South Korea–China maritime disputes: toward a solution

Author: Terence Roehrig, USNWC

It may be surprising to learn that, of the many maritime disputes in Asia, one of the most violent in the past few years has occurred between South Korea and China in the Yellow Sea.

On 16 October a 44-year-old Chinese fisherman died when hit by a rubber bullet fired by a member of the Republic of Korea Coast Guard, which had stopped a Chinese trawler fishing illegally in South Korea’s exclusive economic zone (EEZ). Past incidents include the death of two Chinese fishermen in December 2010, the killing of an ROK coast guardsman and the wounding of another in December 2011, and the wounding of four ROK fishing inspectors in April 2012. All of these incidents have involved suspected illegal fishing by Chinese vessels. Despite these clashes, the two sides have so far prevented the dispute from becoming a political firestorm. Yet the problems will remain so long as three issues are left unresolved: overlapping EEZ claims, illegal fishing and the Ieodo/Suyan reef dispute.

The UN Convention on the Law of the Sea (UNCLOS) maintains that each state can claim a zone extending 200 nautical miles from its coast, wherein the state controls access to fishing and resources. Both South Korea and China ratified UNCLOS in 1996 and declared their 200 nautical mile EEZs, which overlap extensively across the Yellow Sea. According to Article 74 of UNCLOS, countries with overlapping EEZs are expected to make provisional arrangements while they negotiate a final agreement for delimitation. But after 16 meetings, Seoul and Beijing have yet to arrive at a settlement.  Often, states resolve overlapping claims with a median line drawn equidistant from the coastline of the two states but Beijing and Seoul have been unable to settle on this or any other solution.

The disputed EEZs make illegal fishing a problem. As China has become more developed, its consumption of maritime food products has increased dramatically. Local waters have been overfished to meet demand, so Chinese fishing fleets are venturing farther out to sea, often encroaching on the EEZs of other countries. In 2001, South Korea and China reached a five-year agreement on fishing as a temporary measure until a final EEZ deal could be reached. In lieu of a final EEZ settlement, the agreement has been renewed annually since 2006. Despite the deal, illegal fishing — almost exclusively Chinese boats encroaching on South Korean waters — has remained a problem. According to the ROK Ministry for Food, Agriculture, Forestry and Fisheries, 4628 Chinese fishing boats have been seized for illegal fishing since the 2001 agreement, with a record number expected for 2012.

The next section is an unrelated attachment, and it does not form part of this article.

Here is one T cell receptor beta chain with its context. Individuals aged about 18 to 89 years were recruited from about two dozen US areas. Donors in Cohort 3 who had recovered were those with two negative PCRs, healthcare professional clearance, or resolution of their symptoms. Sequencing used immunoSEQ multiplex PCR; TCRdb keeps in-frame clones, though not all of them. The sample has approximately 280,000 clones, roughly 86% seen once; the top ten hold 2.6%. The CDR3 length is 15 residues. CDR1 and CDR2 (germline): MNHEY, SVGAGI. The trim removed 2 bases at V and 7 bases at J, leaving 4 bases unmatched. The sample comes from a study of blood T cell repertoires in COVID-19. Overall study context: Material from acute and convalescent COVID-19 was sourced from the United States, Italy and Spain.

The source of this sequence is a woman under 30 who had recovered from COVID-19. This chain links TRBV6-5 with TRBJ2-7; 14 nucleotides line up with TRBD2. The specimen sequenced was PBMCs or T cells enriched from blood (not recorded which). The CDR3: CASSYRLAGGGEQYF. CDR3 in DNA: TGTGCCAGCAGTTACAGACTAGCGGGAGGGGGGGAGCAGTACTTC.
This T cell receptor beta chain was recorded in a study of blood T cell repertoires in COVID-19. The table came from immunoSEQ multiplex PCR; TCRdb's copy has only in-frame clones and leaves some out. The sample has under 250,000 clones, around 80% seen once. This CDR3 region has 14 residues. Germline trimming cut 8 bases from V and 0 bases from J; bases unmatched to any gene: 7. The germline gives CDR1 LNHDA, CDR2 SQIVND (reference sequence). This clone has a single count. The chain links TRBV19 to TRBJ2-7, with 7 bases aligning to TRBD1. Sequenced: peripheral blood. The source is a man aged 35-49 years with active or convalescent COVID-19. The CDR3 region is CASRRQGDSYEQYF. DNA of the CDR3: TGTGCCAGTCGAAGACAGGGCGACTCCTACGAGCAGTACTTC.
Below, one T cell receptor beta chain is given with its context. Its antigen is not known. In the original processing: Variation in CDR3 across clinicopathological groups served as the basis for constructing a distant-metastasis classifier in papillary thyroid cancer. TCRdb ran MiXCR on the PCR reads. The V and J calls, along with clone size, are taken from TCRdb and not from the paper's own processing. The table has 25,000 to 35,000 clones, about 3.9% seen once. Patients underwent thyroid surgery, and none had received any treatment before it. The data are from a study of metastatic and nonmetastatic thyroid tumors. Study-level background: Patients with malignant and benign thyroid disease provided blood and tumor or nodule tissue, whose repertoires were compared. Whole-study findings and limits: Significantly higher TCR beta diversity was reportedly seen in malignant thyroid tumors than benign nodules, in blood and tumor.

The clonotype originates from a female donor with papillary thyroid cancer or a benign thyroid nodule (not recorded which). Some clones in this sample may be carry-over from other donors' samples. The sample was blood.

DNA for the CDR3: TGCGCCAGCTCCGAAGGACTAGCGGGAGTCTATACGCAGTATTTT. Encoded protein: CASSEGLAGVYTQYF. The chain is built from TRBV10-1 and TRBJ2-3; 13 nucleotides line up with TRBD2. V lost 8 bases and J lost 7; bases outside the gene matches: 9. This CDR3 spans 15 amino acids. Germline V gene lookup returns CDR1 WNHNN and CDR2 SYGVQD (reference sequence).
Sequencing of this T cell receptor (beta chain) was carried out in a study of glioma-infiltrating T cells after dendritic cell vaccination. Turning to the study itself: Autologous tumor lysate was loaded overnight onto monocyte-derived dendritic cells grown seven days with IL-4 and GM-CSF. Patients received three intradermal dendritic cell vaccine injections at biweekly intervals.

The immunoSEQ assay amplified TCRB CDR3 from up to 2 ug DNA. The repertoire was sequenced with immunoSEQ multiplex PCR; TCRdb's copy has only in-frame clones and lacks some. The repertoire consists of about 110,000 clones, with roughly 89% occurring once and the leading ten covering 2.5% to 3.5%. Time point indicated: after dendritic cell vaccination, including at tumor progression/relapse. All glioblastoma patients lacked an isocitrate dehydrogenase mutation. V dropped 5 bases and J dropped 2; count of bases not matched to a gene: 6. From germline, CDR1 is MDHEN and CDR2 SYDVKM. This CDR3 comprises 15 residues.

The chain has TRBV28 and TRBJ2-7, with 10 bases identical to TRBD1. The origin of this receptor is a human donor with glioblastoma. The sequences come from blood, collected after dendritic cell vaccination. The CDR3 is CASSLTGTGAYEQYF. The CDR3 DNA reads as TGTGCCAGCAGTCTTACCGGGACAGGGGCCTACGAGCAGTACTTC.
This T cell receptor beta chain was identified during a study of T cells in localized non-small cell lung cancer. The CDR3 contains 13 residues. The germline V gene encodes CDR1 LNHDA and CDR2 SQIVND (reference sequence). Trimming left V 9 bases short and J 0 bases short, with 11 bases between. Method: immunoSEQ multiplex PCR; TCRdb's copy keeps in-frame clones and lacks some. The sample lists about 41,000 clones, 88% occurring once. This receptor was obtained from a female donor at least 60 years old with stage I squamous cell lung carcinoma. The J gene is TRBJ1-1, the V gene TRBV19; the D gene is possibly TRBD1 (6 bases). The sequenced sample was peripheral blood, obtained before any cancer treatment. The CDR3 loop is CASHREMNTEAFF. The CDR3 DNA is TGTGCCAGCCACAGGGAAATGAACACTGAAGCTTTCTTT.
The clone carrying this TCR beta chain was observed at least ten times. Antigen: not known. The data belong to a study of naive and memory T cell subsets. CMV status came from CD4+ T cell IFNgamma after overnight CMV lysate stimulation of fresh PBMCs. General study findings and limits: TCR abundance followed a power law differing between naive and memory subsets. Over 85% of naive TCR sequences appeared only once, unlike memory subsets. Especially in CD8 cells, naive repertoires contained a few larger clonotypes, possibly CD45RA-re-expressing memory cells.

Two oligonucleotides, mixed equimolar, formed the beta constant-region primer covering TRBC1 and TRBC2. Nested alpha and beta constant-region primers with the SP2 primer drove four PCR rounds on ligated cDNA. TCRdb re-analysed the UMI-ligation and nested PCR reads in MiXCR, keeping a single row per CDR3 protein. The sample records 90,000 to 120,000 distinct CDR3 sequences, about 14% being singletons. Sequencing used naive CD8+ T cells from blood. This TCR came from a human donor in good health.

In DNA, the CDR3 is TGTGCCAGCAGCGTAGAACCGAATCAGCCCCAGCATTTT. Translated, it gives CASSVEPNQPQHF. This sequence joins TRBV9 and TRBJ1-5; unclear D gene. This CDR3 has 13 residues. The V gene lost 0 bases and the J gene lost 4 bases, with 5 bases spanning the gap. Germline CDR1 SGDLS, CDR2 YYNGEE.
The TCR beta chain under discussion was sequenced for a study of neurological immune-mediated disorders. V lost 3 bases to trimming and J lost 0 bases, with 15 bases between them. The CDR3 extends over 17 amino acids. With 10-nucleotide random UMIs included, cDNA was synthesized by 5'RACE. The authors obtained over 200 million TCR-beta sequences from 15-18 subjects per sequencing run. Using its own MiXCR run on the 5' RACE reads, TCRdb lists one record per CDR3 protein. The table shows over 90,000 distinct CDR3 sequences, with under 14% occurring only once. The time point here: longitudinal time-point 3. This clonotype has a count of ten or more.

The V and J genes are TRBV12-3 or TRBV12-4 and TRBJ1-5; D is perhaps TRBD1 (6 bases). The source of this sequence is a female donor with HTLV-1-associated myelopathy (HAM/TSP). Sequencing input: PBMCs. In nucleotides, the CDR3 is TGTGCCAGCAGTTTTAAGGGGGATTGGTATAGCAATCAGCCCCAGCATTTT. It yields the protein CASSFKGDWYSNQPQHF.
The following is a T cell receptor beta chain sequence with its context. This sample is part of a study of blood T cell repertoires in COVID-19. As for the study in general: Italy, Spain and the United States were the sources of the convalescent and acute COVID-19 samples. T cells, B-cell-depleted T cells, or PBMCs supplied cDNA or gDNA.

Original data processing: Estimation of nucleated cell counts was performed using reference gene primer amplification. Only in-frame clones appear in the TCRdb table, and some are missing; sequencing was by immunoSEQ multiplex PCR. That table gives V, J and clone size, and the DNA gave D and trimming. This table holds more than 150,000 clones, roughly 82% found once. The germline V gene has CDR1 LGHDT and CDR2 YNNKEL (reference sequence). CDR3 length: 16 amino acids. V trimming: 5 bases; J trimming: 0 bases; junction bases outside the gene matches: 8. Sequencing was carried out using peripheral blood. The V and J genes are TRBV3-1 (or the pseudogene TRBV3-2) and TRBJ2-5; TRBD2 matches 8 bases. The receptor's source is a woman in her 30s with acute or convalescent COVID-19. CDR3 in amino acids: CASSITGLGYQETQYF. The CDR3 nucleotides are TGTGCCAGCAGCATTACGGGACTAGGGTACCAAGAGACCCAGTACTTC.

South Korean officials have cracked down on illegal fishing and doubled the fines for those who are caught. China’s response to South Korea’s actions and to the violence has been relatively muted. A spokesman for the Foreign Ministry noted ‘The Chinese side regrets that the relevant incident caused the death of an ROK coastguard, which is an unfortunate event.  Currently the relevant authorities in China and South Korea are in close communication on investigating this situation. China is ready to work closely with South Korea to properly settle the issue.’ South Korea and China have also held meetings for a fishing cooperation committee and established a hotline to help manage these incidents.